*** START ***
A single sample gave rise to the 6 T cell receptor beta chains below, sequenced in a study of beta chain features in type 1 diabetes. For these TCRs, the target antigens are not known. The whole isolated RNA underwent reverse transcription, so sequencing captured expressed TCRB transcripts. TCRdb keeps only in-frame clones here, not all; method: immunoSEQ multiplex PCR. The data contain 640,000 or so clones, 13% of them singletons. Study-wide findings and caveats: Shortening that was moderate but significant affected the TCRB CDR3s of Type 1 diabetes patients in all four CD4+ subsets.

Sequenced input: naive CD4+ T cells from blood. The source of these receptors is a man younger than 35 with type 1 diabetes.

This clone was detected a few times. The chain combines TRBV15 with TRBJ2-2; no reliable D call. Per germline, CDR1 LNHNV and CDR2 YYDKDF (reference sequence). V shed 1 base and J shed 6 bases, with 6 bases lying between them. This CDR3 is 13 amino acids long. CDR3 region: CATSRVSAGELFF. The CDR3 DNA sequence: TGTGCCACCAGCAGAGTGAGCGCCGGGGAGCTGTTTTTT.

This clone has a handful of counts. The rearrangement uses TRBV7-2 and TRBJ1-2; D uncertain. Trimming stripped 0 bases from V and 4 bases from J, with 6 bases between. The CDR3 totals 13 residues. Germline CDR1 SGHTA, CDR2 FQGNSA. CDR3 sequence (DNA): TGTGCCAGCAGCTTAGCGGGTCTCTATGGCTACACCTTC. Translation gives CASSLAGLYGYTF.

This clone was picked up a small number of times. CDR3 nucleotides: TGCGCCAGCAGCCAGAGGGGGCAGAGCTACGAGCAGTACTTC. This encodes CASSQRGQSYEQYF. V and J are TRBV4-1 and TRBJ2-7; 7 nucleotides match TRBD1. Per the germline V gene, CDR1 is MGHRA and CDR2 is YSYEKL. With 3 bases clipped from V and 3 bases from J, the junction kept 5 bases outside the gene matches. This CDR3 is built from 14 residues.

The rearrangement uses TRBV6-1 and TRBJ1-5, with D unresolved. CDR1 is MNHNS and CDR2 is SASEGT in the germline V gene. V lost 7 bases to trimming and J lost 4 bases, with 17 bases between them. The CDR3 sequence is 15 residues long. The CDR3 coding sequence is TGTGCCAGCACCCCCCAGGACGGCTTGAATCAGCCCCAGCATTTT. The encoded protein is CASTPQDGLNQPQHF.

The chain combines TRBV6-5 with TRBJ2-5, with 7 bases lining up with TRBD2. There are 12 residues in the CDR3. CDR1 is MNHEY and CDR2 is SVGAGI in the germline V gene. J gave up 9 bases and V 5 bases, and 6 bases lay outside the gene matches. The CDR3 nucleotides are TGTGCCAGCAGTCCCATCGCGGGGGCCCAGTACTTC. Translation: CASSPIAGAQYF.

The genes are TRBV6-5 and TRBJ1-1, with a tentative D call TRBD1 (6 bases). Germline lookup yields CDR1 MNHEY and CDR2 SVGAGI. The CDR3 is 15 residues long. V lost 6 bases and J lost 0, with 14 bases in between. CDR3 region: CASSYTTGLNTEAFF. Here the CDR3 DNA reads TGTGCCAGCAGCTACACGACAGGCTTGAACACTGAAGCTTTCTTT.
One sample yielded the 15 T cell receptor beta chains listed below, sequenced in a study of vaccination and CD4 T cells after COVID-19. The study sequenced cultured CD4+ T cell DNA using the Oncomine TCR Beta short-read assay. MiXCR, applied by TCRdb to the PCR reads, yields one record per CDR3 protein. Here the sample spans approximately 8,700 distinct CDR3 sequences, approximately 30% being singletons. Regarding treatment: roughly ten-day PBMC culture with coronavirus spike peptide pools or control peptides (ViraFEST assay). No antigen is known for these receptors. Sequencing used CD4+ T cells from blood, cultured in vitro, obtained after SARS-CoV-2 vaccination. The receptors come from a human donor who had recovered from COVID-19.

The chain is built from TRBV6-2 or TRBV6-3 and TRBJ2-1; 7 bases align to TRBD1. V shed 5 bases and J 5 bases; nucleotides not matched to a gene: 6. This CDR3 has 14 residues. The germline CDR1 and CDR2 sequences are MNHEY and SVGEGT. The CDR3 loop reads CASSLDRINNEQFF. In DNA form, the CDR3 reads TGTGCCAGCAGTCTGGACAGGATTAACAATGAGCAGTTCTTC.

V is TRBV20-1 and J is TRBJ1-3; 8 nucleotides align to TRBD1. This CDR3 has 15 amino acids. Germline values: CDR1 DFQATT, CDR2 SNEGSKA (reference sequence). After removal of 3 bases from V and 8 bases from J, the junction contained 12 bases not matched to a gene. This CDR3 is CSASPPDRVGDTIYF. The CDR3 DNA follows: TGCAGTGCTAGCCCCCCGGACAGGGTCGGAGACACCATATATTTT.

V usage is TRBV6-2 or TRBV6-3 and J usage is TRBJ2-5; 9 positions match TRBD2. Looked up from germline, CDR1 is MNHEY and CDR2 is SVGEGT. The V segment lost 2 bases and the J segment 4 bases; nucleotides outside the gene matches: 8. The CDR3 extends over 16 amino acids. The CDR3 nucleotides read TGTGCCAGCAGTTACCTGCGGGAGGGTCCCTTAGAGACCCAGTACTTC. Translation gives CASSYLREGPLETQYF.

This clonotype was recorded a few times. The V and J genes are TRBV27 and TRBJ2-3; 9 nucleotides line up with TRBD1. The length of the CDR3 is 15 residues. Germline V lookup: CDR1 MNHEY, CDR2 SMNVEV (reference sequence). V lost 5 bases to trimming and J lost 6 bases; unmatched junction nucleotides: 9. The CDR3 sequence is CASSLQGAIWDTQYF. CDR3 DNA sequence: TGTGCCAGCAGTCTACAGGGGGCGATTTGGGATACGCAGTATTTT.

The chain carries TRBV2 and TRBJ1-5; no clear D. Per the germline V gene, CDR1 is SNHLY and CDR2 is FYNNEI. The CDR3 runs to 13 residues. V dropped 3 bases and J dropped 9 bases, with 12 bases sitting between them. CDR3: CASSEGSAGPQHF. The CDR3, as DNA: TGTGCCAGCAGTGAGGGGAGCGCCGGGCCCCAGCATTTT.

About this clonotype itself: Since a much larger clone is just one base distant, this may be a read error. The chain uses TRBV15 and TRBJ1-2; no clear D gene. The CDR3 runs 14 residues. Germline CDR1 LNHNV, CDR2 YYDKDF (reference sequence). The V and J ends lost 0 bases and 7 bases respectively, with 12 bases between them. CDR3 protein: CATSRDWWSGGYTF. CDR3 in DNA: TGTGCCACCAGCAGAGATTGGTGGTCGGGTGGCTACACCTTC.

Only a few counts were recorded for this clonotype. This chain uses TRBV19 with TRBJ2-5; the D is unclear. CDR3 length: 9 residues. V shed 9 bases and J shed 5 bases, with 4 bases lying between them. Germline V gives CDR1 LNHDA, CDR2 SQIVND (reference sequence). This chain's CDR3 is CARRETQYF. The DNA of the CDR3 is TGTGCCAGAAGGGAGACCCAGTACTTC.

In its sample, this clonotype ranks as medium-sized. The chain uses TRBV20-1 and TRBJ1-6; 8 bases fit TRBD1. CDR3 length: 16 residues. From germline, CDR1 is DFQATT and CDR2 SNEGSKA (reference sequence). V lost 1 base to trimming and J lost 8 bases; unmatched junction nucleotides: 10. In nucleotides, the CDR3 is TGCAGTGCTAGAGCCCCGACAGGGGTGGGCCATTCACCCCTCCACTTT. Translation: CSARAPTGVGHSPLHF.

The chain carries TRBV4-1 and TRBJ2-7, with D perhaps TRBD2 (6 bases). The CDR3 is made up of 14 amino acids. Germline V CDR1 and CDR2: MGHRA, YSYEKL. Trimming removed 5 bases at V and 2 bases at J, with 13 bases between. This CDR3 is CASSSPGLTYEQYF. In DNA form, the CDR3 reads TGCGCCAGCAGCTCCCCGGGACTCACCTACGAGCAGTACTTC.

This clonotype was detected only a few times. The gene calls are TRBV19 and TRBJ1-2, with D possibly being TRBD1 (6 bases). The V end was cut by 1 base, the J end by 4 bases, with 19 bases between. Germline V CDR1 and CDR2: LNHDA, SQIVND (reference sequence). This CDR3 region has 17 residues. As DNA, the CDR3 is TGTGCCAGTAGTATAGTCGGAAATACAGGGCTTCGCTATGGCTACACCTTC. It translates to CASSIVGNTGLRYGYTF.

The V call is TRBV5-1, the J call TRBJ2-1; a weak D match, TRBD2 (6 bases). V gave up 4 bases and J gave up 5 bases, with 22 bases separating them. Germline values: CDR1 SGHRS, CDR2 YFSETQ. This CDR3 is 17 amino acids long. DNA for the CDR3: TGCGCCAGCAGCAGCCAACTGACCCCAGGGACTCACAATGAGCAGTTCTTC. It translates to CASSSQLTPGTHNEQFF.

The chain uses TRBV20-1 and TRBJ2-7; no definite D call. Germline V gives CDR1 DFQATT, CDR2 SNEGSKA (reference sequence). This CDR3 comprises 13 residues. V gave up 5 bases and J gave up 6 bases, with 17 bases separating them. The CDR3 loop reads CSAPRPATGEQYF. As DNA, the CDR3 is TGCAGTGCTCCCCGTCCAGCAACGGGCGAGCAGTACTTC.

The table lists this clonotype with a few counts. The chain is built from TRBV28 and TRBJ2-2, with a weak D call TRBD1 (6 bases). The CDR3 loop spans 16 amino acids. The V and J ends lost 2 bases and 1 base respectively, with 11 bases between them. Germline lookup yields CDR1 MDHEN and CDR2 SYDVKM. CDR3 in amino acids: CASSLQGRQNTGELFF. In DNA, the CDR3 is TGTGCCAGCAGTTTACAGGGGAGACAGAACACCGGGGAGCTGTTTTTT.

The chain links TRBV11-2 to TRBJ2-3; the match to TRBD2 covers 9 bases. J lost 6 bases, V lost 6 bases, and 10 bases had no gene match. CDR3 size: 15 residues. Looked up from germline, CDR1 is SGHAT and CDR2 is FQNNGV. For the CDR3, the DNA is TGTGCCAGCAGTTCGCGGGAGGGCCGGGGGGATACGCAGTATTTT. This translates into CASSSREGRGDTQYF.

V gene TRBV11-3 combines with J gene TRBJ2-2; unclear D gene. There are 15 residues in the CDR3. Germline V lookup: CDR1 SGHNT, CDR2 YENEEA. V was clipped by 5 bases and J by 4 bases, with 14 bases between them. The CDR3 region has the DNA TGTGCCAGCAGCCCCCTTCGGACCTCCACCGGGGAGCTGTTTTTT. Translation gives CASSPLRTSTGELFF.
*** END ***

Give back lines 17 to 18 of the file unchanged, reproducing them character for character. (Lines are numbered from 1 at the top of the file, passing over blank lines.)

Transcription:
In its sample, this clonotype ranks as medium-sized. The chain uses TRBV20-1 and TRBJ1-6; 8 bases fit TRBD1. CDR3 length: 16 residues. From germline, CDR1 is DFQATT and CDR2 SNEGSKA (reference sequence). V lost 1 base to trimming and J lost 8 bases; unmatched junction nucleotides: 10. In nucleotides, the CDR3 is TGCAGTGCTAGAGCCCCGACAGGGGTGGGCCATTCACCCCTCCACTTT. Translation: CSARAPTGVGHSPLHF.

The chain carries TRBV4-1 and TRBJ2-7, with D perhaps TRBD2 (6 bases). The CDR3 is made up of 14 amino acids. Germline V CDR1 and CDR2: MGHRA, YSYEKL. Trimming removed 5 bases at V and 2 bases at J, with 13 bases between. This CDR3 is CASSSPGLTYEQYF. In DNA form, the CDR3 reads TGCGCCAGCAGCTCCCCGGGACTCACCTACGAGCAGTACTTC.